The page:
23 Management of Drug-resistant TB 1. The 5 year-old son of a woman you are currently treating for known isoniazid and rifampicin resistant tuberculosis presents with cough and malaise for three weeks and an abnormal chest film. Of the following available regimens, choose the one best option: A.Begin empiric treatment with at least four drugs that the mothers organism is known to be susceptible to B.Begin empiric treatment with the standard initial regimen of isoniazid, rifampicin, ethambutol, and pyrazinamide with the addition of a fluoroquinolone C.Begin empiric treatment with the standard initial regimen of isoniazid, rifampicin, ethambutol, and pyrazinamide D.Treat first for a potential community-acquired pneumonia with a fluoroquinolone

24 Management of Drug-resistant TB 2. Reasonable steps for building a regimen for multidrug-resistant tuberculosis after drug- sensitivities results are known include all of the following except: A.Always start by choosing any available first-line drug that the isolate remains susceptible to B.Aim for a total of four to six drugs that the isolate is known to be sensitive to (preferably not drugs used previously by the patient) C.Second-line agents (like cycloserine, ethionimide, and PAS) would be preferred over injectable agents to minimize healthcare resources used in association with injections and improve patient comfort D.If there are not four to six drugs available among the first- and second-line agents, third-line agents could be considered, preferably in consultation with an expert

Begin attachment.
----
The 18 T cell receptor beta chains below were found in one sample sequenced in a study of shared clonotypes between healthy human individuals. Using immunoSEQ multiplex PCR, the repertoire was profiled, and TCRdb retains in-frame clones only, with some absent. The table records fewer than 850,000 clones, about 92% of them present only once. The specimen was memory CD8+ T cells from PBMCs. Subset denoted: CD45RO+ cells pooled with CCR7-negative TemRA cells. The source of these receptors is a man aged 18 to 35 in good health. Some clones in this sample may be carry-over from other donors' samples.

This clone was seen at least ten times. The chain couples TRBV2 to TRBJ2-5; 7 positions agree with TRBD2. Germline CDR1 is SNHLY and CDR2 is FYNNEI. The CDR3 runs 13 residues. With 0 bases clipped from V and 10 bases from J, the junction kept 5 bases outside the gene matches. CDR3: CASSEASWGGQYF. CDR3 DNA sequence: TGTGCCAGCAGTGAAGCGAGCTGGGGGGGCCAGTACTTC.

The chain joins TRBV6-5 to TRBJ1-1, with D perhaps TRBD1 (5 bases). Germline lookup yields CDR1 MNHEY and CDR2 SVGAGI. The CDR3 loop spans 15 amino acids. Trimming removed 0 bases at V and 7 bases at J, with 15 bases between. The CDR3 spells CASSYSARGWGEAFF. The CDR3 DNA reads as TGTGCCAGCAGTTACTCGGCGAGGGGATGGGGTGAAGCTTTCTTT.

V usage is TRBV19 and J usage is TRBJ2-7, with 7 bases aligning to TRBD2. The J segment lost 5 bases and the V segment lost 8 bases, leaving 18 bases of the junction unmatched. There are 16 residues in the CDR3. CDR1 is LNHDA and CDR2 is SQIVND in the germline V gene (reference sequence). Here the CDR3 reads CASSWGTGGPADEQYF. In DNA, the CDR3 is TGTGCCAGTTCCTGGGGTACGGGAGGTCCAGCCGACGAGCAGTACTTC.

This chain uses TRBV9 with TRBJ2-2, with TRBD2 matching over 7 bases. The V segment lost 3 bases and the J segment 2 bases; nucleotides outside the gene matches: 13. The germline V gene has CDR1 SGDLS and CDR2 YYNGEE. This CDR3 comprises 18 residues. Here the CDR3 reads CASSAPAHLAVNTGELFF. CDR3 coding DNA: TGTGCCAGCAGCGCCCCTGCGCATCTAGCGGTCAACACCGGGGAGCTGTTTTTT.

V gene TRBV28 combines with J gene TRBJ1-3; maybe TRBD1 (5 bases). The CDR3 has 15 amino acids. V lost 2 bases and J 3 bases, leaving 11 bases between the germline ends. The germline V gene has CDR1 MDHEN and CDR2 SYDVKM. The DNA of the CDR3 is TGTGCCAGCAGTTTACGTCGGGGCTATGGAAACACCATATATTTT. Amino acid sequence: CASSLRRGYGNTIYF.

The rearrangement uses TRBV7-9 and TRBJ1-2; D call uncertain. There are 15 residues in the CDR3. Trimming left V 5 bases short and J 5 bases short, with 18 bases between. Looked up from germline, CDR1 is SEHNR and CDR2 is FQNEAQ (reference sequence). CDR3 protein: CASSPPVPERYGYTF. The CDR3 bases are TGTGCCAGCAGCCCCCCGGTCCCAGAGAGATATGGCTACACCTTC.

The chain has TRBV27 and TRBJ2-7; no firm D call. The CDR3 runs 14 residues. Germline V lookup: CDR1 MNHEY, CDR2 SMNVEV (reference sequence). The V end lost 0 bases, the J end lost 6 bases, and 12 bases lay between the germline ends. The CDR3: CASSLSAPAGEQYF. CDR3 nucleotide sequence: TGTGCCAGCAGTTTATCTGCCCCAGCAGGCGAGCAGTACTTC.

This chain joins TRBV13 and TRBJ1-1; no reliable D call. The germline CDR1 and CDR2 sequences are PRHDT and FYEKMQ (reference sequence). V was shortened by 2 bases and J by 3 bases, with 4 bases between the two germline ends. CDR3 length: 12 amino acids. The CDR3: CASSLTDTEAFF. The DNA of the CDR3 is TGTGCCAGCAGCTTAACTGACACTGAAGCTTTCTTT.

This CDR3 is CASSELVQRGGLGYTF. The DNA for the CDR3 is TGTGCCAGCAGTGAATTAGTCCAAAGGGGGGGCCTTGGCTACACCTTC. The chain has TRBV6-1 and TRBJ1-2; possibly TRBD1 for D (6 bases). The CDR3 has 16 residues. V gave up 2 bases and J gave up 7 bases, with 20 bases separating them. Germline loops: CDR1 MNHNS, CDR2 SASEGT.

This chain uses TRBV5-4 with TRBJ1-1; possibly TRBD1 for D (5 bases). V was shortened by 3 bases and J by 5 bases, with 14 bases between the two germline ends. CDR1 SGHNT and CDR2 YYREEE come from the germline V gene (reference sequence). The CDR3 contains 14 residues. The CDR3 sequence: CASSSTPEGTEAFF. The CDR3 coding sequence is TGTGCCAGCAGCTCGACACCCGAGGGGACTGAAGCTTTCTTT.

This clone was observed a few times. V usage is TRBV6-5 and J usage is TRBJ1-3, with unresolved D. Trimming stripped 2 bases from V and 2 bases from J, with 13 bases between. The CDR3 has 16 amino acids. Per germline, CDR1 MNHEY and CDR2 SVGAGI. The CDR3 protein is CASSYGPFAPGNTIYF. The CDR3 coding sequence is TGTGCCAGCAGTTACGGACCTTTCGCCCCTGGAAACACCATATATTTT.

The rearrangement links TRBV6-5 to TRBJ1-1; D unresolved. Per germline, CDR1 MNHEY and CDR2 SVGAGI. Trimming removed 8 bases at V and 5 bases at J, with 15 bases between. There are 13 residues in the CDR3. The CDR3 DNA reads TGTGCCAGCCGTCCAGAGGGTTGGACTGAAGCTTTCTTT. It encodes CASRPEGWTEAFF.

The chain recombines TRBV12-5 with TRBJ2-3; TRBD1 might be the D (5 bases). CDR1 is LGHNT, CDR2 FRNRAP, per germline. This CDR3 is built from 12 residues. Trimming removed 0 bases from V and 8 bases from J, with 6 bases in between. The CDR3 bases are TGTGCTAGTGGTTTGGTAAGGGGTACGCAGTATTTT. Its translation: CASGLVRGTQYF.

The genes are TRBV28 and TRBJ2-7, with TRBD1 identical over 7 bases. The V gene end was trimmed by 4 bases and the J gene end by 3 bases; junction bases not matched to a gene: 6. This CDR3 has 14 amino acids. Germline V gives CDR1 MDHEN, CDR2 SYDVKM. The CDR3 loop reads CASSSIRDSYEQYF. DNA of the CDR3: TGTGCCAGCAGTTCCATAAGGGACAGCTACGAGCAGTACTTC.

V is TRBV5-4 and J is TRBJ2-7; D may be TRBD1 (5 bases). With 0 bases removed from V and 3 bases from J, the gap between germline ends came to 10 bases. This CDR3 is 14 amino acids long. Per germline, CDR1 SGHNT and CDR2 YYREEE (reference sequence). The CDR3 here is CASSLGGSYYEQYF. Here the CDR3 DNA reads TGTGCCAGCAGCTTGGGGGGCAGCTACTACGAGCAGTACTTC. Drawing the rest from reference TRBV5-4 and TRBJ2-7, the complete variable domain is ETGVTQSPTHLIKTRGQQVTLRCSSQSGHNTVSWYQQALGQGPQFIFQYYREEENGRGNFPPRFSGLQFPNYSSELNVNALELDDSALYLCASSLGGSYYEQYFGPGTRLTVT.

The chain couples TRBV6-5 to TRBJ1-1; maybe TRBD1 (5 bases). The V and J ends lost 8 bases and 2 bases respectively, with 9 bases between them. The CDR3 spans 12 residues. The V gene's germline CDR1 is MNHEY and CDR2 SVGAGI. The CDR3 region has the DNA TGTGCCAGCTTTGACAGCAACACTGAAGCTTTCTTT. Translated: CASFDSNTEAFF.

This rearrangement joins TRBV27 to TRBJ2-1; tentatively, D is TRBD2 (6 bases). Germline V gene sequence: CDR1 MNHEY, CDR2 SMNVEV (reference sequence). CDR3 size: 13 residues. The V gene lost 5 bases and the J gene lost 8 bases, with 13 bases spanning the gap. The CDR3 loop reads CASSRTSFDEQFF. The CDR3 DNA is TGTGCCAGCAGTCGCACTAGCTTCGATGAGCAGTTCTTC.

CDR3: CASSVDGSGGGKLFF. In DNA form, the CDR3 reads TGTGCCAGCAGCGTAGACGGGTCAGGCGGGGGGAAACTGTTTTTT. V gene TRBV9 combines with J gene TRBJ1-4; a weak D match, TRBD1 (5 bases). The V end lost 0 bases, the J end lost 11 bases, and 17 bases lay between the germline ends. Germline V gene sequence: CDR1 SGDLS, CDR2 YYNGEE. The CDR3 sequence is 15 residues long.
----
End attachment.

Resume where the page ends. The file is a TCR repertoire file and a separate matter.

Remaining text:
25 Management of Drug-resistant TB 3. Clinical management and monitoring plans for the care of MDR/XDR-TB should include (as resources permit) all of the following except: A.Daily patient-centered directly observed treatment (DOT) throughout the entire treatment course B.Diligent recording of drugs given, bacteriological results, chest film findings and any occurrence of medication toxicity C.Periodic sputum specimens for smear and culture, both to document culture conversion and monitor for signs of treatment failure D.Monthly sputum for drug-sensitivity testing throughout the entire course of treatment

26 Contact Evaluation 1. A 23 year-old school teacher has recently been diagnosed with active pulmonary TB. She is concerned about the risk of transmitting disease to the children she teaches in a small, poorly- ventilated classroom. Aspects of her clinical presentation that would suggest a higher degree of infectious risk include all of the following except: A.Sputum smear positive for M. tuberculosis B.Significant cough symptoms C.Cavitary-disease on chest film D.Extrapulmonary cervical lymphadenitis

27 Contact Evaluation 2. A 42 year-old man has been diagnosed with smear-positive pulmonary TB. He works five days per week as an accountant in a small office with two other co-workers and lives in an apartment building with his wife and son. Other activities include a 2-hour weekly football game with his teammates outdoors. In regards to planning a contact evaluation for this case, all of the following statements are correct except: A.It would be important to assess the clinical factors that influence infectious risk in this case, such as the presence and duration of cough symptoms B.It would be important to gather information regarding the age, health status (especially if risk for HIV or immunodeficiency), and whether symptoms of TB are present in any of the close contacts C.Evaluation of his football teammates as contacts would be a high priority, even if his cough symptoms are minimal D.It would be important to consider the size of the office, the level of ventilation, and the amount of contact time between co-workers and the patient when deciding whether further testing and evaluation for the co-workers is needed

28 Contact Evaluation 3. Contacts to an infectious pulmonary case of TB found to have latent TB infection (LTBI) who have the highest risks for progression to active TB disease once infected include: A.Children <5 years of age B.Spouses due to the extended duration of exposure C.Persons with HIV infection D.Both A and C